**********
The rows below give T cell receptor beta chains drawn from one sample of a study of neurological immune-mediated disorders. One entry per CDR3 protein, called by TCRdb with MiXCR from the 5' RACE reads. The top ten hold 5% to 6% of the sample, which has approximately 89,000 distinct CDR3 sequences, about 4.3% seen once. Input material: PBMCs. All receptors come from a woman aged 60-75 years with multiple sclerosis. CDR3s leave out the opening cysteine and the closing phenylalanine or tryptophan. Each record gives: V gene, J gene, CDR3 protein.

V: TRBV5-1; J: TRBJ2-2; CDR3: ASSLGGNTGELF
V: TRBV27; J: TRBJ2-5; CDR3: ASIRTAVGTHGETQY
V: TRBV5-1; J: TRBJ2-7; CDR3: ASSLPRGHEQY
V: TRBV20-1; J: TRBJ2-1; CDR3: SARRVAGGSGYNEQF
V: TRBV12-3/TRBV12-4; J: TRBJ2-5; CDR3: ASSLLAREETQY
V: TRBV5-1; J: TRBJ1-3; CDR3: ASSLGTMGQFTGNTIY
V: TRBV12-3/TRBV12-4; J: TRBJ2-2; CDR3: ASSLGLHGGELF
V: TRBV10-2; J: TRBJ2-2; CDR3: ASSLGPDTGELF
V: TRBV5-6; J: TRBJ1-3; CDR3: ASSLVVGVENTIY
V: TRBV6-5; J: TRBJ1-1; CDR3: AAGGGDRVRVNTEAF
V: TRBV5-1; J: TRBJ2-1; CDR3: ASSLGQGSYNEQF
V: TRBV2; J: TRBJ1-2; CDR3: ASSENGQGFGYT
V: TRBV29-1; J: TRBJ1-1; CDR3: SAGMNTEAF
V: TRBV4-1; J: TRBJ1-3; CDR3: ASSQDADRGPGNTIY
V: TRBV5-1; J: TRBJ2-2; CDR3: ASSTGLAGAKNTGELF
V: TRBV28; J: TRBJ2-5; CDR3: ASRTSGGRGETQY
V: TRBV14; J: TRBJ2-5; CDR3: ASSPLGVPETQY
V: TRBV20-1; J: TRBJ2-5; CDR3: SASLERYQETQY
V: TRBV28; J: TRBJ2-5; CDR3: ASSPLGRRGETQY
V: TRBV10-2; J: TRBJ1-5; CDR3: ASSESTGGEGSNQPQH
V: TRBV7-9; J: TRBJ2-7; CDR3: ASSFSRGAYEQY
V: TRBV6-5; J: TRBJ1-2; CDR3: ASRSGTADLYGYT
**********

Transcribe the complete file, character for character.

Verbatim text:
The rows below give T cell receptor beta chains drawn from one sample of a study of neurological immune-mediated disorders. One entry per CDR3 protein, called by TCRdb with MiXCR from the 5' RACE reads. The top ten hold 5% to 6% of the sample, which has approximately 89,000 distinct CDR3 sequences, about 4.3% seen once. Input material: PBMCs. All receptors come from a woman aged 60-75 years with multiple sclerosis. CDR3s leave out the opening cysteine and the closing phenylalanine or tryptophan. Each record gives: V gene, J gene, CDR3 protein.

V: TRBV5-1; J: TRBJ2-2; CDR3: ASSLGGNTGELF
V: TRBV27; J: TRBJ2-5; CDR3: ASIRTAVGTHGETQY
V: TRBV5-1; J: TRBJ2-7; CDR3: ASSLPRGHEQY
V: TRBV20-1; J: TRBJ2-1; CDR3: SARRVAGGSGYNEQF
V: TRBV12-3/TRBV12-4; J: TRBJ2-5; CDR3: ASSLLAREETQY
V: TRBV5-1; J: TRBJ1-3; CDR3: ASSLGTMGQFTGNTIY
V: TRBV12-3/TRBV12-4; J: TRBJ2-2; CDR3: ASSLGLHGGELF
V: TRBV10-2; J: TRBJ2-2; CDR3: ASSLGPDTGELF
V: TRBV5-6; J: TRBJ1-3; CDR3: ASSLVVGVENTIY
V: TRBV6-5; J: TRBJ1-1; CDR3: AAGGGDRVRVNTEAF
V: TRBV5-1; J: TRBJ2-1; CDR3: ASSLGQGSYNEQF
V: TRBV2; J: TRBJ1-2; CDR3: ASSENGQGFGYT
V: TRBV29-1; J: TRBJ1-1; CDR3: SAGMNTEAF
V: TRBV4-1; J: TRBJ1-3; CDR3: ASSQDADRGPGNTIY
V: TRBV5-1; J: TRBJ2-2; CDR3: ASSTGLAGAKNTGELF
V: TRBV28; J: TRBJ2-5; CDR3: ASRTSGGRGETQY
V: TRBV14; J: TRBJ2-5; CDR3: ASSPLGVPETQY
V: TRBV20-1; J: TRBJ2-5; CDR3: SASLERYQETQY
V: TRBV28; J: TRBJ2-5; CDR3: ASSPLGRRGETQY
V: TRBV10-2; J: TRBJ1-5; CDR3: ASSESTGGEGSNQPQH
V: TRBV7-9; J: TRBJ2-7; CDR3: ASSFSRGAYEQY
V: TRBV6-5; J: TRBJ1-2; CDR3: ASRSGTADLYGYT